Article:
Fred Wulf White Male 78 years old Found unconscious, allegedly beaten by black youths, developed pneumonia at hospital Sidewalk at New Jersey and H streets 13. Monday, April 8, 1968


Civil Rights Act


On April 11, 1968, Johnson signed the Civil Rights Act of 1968, which included the Fair Housing Act section that prohibited discrimination concerning the sale, rental, and financing of housing based on race, religion, national origin, or gender. While a bill had been in question for some time, Johnson sped up the process following the assassination of Dr. King. The Act helped desegregate D.C. and reduced the amount of blacks living in ghettos, separated from wealthier whites-only areas.[31][32][33]

Rebuilding after the riots


Fauntroy's proposal


Walter Fauntroy, City Council vice chairman and the leader of the Southern Christian Leadership Conference, played a key role in the rebuilding of D.C. after the 1968 riots. When the riots first broke out, Fauntroy expressed his connection with Dr. King, stating that "There is no one in the city whose heart is more crushed and broken than [his]" after King's assassination. He challenged people to "Handle your grief the way Dr. King would have wanted it," and those who acted otherwise "do dishonor to the life and mission of Dr. King."[citation needed]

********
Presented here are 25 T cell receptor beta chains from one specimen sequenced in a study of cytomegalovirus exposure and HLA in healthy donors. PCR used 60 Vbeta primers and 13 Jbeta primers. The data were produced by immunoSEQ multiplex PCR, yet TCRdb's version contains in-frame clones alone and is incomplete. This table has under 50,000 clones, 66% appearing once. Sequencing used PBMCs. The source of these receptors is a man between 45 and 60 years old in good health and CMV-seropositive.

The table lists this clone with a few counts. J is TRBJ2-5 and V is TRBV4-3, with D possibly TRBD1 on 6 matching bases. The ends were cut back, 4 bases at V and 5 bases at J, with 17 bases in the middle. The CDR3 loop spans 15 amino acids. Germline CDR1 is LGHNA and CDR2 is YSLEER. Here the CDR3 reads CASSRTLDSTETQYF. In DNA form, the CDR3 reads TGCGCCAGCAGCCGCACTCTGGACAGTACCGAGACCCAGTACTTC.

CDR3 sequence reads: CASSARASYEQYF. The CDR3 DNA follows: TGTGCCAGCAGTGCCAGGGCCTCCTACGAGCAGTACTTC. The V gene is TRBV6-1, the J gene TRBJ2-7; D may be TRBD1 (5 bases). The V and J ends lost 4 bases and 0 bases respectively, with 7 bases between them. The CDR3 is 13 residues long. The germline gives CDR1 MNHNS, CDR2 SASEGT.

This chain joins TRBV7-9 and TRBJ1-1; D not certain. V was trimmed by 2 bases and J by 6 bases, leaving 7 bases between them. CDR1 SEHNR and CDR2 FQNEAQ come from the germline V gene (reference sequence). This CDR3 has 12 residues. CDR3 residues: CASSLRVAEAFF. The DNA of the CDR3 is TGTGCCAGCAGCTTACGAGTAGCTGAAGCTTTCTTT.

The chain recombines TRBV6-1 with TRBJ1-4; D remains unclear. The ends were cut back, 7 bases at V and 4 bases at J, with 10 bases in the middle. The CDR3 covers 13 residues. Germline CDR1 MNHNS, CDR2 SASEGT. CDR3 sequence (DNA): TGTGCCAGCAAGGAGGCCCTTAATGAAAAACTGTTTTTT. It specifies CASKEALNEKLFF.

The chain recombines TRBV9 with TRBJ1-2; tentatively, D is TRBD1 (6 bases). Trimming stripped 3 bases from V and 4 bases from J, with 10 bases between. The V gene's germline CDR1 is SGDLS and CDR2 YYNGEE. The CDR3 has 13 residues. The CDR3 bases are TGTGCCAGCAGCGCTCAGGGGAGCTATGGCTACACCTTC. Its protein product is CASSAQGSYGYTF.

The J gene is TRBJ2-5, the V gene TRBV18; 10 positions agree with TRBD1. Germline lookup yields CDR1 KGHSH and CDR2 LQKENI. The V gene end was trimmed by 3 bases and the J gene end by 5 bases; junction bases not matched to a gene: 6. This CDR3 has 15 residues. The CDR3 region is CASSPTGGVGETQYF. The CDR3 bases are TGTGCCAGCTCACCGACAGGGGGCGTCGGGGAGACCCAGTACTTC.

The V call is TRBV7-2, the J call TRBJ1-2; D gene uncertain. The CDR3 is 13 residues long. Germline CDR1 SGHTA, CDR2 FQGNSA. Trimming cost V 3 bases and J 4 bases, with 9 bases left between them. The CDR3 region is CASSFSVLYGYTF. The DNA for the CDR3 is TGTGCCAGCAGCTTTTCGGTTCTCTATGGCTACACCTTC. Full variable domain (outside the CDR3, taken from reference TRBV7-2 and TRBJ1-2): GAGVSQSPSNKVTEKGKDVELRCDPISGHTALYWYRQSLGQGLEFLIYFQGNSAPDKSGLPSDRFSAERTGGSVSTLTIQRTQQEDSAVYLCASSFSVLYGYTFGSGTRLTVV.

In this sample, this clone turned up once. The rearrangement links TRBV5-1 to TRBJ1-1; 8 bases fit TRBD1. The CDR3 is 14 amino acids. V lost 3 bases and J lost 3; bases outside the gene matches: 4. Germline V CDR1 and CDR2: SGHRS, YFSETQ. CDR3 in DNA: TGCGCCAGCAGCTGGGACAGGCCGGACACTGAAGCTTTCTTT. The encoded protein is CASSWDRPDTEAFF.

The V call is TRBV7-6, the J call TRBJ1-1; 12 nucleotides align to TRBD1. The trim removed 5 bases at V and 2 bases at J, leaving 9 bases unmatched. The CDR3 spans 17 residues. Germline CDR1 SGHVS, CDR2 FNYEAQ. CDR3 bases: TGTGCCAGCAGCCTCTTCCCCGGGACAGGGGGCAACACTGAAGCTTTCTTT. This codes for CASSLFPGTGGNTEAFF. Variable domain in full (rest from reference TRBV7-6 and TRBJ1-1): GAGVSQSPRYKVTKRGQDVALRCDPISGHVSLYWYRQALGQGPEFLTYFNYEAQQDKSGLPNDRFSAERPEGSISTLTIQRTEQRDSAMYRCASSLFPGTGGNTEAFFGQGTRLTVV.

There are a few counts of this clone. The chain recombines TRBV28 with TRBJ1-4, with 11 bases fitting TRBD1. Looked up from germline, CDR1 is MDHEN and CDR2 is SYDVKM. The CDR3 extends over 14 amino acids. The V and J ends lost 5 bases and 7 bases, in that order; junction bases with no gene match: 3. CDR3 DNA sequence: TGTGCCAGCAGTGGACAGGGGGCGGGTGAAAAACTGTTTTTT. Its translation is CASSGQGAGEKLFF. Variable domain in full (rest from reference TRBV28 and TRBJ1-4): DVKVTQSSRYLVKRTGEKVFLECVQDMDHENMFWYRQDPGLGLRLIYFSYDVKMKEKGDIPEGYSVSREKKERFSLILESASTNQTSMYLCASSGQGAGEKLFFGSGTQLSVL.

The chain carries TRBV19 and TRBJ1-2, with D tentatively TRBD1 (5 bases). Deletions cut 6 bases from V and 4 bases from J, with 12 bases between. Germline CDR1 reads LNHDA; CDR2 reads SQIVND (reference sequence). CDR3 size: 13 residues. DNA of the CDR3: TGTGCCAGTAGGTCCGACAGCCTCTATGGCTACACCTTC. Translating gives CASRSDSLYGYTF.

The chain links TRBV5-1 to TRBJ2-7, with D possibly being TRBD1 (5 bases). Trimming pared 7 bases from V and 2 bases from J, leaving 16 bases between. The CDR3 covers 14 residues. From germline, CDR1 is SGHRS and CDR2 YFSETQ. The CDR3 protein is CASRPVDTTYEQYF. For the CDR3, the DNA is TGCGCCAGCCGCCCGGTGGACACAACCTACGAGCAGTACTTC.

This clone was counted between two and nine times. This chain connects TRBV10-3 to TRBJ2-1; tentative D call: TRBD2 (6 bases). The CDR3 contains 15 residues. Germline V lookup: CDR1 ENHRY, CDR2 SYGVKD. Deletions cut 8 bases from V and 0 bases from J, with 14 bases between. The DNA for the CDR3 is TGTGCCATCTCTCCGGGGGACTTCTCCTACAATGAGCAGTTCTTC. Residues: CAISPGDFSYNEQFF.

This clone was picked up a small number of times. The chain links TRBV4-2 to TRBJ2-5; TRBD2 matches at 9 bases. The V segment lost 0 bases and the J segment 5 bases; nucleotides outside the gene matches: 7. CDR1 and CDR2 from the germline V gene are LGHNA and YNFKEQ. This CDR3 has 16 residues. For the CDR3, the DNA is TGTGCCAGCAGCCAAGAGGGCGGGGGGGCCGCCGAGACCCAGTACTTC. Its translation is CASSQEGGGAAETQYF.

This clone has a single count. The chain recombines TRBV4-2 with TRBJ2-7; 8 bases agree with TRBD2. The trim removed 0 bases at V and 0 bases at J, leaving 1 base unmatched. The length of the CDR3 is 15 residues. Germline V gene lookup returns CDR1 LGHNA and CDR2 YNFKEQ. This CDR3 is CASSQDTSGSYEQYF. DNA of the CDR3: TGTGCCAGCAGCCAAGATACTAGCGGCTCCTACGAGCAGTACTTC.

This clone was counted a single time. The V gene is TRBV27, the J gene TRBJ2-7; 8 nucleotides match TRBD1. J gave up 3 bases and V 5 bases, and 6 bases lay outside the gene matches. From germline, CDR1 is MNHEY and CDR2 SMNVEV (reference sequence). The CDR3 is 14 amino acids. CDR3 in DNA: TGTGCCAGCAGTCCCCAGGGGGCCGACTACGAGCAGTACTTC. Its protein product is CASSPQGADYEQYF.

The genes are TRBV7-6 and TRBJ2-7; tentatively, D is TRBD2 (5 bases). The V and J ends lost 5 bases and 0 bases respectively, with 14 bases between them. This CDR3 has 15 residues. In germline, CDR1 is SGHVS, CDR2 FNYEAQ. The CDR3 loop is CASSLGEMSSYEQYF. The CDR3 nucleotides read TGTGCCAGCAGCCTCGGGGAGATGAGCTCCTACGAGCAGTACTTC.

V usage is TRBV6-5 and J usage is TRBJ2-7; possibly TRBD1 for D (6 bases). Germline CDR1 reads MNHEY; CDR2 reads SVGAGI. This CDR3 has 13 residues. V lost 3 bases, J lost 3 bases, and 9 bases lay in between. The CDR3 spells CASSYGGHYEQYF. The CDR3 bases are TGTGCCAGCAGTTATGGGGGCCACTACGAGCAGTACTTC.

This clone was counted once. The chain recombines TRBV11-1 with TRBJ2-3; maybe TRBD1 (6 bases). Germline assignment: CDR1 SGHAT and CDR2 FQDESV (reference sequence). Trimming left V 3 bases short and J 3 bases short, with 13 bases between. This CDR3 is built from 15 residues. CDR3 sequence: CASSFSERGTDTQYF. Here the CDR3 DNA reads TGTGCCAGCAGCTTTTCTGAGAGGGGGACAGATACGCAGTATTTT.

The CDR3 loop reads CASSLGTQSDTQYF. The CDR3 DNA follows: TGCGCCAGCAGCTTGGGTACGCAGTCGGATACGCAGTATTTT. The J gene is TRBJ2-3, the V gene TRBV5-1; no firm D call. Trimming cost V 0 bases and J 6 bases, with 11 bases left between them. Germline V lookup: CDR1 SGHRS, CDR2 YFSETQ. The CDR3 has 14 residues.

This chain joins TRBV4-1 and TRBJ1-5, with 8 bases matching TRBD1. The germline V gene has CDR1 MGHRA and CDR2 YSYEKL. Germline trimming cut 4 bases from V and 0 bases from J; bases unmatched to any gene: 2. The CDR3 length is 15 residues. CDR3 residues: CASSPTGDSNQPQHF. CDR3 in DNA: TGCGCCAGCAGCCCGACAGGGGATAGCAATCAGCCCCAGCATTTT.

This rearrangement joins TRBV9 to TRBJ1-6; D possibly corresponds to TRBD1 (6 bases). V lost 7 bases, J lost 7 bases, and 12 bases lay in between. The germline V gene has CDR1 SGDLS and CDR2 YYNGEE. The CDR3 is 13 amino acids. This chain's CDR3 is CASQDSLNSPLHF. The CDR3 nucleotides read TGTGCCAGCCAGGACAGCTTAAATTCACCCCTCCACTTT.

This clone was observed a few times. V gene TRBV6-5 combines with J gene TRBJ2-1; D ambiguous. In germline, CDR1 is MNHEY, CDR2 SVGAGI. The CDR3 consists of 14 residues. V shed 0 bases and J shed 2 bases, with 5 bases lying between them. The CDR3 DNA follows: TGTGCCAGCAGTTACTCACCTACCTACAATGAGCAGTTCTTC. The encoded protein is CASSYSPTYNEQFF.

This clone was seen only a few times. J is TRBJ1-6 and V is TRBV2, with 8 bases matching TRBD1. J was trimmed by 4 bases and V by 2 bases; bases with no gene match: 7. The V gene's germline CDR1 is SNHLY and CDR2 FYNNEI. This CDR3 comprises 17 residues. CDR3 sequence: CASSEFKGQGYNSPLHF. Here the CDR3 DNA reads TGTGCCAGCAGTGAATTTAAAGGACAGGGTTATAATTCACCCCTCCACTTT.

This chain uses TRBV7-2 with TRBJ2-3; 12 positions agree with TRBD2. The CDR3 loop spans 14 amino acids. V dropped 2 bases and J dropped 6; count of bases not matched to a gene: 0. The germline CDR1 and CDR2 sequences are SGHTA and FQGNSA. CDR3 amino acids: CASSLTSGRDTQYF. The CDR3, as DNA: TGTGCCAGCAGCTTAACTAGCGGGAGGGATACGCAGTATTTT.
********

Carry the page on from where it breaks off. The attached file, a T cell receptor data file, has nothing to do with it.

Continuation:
Following the riots, Fauntroy proposed a program that would allow property owners the right to build bigger and more profitable buildings, as long as they spent money on community projects such as housing, apartment renovations, or retail centers. If someone wanted to go forward with a commercial project, they would need to first make a firm commitment to undertake a local project in a D.C. neighborhood. As part of their returning to the community, participants would be required to return 50% of the cash value of the bonuses they received through the program. Fauntroy estimated an increase of $500 million in revenue for the city government.[34]